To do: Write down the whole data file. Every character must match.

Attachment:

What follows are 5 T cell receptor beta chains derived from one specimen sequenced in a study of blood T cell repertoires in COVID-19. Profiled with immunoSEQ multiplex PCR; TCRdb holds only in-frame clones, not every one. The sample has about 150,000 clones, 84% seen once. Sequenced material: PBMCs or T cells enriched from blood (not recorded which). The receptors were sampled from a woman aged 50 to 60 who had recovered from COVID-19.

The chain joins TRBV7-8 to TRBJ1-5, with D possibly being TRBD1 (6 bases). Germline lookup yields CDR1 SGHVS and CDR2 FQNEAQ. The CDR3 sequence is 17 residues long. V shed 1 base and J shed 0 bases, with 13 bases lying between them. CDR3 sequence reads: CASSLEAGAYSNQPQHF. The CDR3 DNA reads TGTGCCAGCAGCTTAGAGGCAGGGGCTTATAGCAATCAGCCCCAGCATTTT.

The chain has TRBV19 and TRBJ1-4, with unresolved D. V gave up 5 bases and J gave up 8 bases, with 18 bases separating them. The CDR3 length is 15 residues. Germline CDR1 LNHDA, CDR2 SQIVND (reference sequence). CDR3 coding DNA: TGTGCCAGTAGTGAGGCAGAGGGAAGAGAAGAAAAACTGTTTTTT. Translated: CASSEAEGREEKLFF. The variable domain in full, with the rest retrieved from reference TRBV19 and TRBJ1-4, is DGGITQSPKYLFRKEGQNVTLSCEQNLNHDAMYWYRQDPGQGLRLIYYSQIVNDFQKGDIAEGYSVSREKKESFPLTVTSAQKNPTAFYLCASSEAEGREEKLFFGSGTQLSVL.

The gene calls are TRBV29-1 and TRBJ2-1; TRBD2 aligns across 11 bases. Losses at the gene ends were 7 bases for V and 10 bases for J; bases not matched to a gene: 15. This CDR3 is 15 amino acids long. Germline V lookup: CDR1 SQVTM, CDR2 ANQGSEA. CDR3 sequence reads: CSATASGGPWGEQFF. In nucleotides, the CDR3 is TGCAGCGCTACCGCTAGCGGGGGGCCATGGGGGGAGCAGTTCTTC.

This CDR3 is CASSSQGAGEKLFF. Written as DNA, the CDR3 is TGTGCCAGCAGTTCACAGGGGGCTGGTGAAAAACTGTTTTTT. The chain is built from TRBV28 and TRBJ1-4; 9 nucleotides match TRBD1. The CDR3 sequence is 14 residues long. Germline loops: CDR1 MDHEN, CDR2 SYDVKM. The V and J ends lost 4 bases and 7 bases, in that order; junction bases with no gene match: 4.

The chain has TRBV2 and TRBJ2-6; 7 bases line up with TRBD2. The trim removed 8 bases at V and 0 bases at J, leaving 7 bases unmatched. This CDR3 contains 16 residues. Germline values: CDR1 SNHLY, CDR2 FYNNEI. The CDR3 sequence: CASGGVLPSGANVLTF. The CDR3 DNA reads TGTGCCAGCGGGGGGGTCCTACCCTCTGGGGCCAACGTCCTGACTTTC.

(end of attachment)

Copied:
What follows are 5 T cell receptor beta chains derived from one specimen sequenced in a study of blood T cell repertoires in COVID-19. Profiled with immunoSEQ multiplex PCR; TCRdb holds only in-frame clones, not every one. The sample has about 150,000 clones, 84% seen once. Sequenced material: PBMCs or T cells enriched from blood (not recorded which). The receptors were sampled from a woman aged 50 to 60 who had recovered from COVID-19.

The chain joins TRBV7-8 to TRBJ1-5, with D possibly being TRBD1 (6 bases). Germline lookup yields CDR1 SGHVS and CDR2 FQNEAQ. The CDR3 sequence is 17 residues long. V shed 1 base and J shed 0 bases, with 13 bases lying between them. CDR3 sequence reads: CASSLEAGAYSNQPQHF. The CDR3 DNA reads TGTGCCAGCAGCTTAGAGGCAGGGGCTTATAGCAATCAGCCCCAGCATTTT.

The chain has TRBV19 and TRBJ1-4, with unresolved D. V gave up 5 bases and J gave up 8 bases, with 18 bases separating them. The CDR3 length is 15 residues. Germline CDR1 LNHDA, CDR2 SQIVND (reference sequence). CDR3 coding DNA: TGTGCCAGTAGTGAGGCAGAGGGAAGAGAAGAAAAACTGTTTTTT. Translated: CASSEAEGREEKLFF. The variable domain in full, with the rest retrieved from reference TRBV19 and TRBJ1-4, is DGGITQSPKYLFRKEGQNVTLSCEQNLNHDAMYWYRQDPGQGLRLIYYSQIVNDFQKGDIAEGYSVSREKKESFPLTVTSAQKNPTAFYLCASSEAEGREEKLFFGSGTQLSVL.

The gene calls are TRBV29-1 and TRBJ2-1; TRBD2 aligns across 11 bases. Losses at the gene ends were 7 bases for V and 10 bases for J; bases not matched to a gene: 15. This CDR3 is 15 amino acids long. Germline V lookup: CDR1 SQVTM, CDR2 ANQGSEA. CDR3 sequence reads: CSATASGGPWGEQFF. In nucleotides, the CDR3 is TGCAGCGCTACCGCTAGCGGGGGGCCATGGGGGGAGCAGTTCTTC.

This CDR3 is CASSSQGAGEKLFF. Written as DNA, the CDR3 is TGTGCCAGCAGTTCACAGGGGGCTGGTGAAAAACTGTTTTTT. The chain is built from TRBV28 and TRBJ1-4; 9 nucleotides match TRBD1. The CDR3 sequence is 14 residues long. Germline loops: CDR1 MDHEN, CDR2 SYDVKM. The V and J ends lost 4 bases and 7 bases, in that order; junction bases with no gene match: 4.

The chain has TRBV2 and TRBJ2-6; 7 bases line up with TRBD2. The trim removed 8 bases at V and 0 bases at J, leaving 7 bases unmatched. This CDR3 contains 16 residues. Germline values: CDR1 SNHLY, CDR2 FYNNEI. The CDR3 sequence: CASGGVLPSGANVLTF. The CDR3 DNA reads TGTGCCAGCGGGGGGGTCCTACCCTCTGGGGCCAACGTCCTGACTTTC.